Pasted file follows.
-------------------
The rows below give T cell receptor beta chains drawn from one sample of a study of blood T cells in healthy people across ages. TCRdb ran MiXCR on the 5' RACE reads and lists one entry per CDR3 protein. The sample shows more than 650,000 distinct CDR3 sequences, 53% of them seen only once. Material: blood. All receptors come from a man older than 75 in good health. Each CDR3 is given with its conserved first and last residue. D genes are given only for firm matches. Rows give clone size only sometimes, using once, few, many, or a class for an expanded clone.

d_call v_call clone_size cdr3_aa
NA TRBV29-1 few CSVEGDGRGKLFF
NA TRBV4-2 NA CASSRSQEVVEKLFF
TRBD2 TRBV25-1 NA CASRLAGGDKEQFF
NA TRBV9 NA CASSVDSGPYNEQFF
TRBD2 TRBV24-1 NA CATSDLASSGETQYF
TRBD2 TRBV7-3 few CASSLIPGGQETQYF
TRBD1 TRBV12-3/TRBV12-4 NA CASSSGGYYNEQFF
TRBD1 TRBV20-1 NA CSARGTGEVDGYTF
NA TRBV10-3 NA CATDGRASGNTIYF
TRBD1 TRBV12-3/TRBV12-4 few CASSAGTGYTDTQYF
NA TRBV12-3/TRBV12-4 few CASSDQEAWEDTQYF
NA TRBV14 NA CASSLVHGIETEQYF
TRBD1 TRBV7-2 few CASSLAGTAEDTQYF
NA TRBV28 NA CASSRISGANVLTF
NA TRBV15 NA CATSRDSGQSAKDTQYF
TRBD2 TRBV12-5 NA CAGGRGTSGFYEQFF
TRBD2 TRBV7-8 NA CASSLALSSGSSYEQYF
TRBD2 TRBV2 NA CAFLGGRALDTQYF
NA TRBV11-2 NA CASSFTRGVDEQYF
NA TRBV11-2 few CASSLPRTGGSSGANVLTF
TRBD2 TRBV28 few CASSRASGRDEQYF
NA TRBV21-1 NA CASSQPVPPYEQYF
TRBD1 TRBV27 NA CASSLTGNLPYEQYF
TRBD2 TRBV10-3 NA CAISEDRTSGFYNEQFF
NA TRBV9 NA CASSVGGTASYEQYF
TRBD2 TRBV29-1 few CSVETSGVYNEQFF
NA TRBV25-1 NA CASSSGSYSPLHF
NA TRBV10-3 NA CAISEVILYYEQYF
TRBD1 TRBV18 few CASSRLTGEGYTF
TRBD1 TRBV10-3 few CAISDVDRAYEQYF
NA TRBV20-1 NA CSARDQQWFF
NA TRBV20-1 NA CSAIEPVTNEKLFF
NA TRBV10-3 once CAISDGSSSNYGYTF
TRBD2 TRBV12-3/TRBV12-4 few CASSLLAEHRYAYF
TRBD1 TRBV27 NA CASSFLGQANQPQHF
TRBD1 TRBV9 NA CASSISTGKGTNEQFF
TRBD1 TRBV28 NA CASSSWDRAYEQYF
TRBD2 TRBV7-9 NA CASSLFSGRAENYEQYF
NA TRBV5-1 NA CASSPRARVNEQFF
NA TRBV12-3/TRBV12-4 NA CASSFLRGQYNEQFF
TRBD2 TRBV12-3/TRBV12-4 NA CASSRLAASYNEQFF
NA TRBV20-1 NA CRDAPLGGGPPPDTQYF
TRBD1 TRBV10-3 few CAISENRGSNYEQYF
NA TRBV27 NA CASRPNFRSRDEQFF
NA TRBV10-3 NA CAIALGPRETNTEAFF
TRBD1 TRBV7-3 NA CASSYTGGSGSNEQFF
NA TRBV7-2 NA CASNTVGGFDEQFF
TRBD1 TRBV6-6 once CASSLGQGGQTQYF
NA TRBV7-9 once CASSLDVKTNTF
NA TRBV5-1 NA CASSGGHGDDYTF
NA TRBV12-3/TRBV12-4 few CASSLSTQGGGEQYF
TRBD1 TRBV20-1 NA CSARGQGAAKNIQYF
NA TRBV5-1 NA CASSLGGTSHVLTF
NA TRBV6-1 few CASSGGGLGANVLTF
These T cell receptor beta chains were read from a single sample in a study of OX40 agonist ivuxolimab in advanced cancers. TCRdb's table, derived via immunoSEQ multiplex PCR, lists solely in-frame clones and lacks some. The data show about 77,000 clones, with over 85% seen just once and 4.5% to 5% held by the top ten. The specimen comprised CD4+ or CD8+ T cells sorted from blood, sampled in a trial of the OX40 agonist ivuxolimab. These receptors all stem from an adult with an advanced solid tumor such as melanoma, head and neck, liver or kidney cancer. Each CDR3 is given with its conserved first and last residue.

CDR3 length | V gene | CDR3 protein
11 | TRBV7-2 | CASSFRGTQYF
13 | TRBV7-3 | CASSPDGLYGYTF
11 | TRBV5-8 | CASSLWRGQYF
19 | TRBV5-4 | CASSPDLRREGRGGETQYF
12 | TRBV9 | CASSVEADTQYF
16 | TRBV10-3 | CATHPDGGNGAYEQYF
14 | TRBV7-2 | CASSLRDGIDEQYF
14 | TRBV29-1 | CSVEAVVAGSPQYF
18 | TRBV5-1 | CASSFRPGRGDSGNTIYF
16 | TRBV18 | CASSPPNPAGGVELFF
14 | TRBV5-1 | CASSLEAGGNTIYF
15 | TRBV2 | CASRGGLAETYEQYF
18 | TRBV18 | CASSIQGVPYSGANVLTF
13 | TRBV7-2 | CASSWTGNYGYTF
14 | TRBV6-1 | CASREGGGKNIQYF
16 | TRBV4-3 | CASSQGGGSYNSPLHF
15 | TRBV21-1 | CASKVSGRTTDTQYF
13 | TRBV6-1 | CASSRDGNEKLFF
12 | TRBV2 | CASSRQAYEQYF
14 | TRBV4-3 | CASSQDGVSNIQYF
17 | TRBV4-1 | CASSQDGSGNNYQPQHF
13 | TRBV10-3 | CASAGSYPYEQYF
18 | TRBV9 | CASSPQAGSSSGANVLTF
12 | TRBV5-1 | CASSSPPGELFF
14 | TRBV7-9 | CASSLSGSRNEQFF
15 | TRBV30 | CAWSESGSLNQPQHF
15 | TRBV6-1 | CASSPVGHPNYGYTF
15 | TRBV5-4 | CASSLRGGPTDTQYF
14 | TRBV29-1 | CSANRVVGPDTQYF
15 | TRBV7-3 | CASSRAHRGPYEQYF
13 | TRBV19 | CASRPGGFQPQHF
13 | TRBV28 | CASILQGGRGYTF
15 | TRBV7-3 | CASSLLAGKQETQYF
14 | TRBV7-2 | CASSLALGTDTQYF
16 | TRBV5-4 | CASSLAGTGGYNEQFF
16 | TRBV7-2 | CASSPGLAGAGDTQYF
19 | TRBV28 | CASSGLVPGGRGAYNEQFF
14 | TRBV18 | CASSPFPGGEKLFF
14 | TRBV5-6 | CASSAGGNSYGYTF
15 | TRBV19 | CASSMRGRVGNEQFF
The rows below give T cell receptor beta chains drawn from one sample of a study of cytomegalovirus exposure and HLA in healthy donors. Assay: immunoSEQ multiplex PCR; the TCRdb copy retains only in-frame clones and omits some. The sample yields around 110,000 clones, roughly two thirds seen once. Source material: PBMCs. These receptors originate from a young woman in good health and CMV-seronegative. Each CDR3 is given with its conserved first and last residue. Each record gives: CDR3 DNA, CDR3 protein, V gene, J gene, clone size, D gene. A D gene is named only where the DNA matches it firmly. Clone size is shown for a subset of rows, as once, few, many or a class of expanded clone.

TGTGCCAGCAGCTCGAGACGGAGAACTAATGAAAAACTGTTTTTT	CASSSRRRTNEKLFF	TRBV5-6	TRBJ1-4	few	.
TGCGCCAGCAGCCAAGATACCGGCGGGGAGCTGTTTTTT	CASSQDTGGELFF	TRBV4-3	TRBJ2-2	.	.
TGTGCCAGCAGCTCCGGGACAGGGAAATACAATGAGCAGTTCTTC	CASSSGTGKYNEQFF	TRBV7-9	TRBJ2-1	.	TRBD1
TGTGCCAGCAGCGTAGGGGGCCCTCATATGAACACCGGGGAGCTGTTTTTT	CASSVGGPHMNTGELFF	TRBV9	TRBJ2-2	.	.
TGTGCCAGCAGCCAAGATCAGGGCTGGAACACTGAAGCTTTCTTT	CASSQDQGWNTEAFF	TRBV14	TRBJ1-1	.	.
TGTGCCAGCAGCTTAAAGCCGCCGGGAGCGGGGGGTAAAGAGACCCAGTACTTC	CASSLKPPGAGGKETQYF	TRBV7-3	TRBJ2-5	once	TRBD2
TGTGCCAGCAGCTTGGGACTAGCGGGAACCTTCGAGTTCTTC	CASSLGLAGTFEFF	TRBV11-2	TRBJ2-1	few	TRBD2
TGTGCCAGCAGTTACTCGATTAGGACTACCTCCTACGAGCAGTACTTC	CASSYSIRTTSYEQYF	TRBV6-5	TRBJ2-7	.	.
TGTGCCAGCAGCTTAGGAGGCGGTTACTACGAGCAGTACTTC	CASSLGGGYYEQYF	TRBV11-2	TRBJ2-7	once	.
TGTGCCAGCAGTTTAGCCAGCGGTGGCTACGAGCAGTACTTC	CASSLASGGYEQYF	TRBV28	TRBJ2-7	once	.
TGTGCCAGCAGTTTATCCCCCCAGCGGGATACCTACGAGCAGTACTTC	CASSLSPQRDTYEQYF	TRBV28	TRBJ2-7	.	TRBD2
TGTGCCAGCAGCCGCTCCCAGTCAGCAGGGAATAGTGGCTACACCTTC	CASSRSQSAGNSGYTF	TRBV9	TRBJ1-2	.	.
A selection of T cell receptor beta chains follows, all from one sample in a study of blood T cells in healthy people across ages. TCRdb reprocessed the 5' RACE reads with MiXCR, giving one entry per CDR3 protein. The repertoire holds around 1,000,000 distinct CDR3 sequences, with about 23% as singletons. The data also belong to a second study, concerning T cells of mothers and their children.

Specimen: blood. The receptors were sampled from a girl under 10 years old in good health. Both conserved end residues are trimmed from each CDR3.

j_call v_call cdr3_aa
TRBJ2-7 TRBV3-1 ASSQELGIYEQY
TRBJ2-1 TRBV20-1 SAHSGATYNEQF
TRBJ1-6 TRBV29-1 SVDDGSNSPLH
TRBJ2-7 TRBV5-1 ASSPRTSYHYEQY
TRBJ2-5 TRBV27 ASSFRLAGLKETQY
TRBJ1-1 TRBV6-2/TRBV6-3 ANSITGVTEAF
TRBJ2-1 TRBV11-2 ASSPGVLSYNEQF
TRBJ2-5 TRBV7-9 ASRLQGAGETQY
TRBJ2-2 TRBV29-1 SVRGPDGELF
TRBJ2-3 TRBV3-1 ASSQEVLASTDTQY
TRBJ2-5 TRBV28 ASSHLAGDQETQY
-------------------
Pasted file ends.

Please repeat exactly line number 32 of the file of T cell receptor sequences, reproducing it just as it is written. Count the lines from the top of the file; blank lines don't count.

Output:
TRBD1 TRBV10-3 few CAISDVDRAYEQYF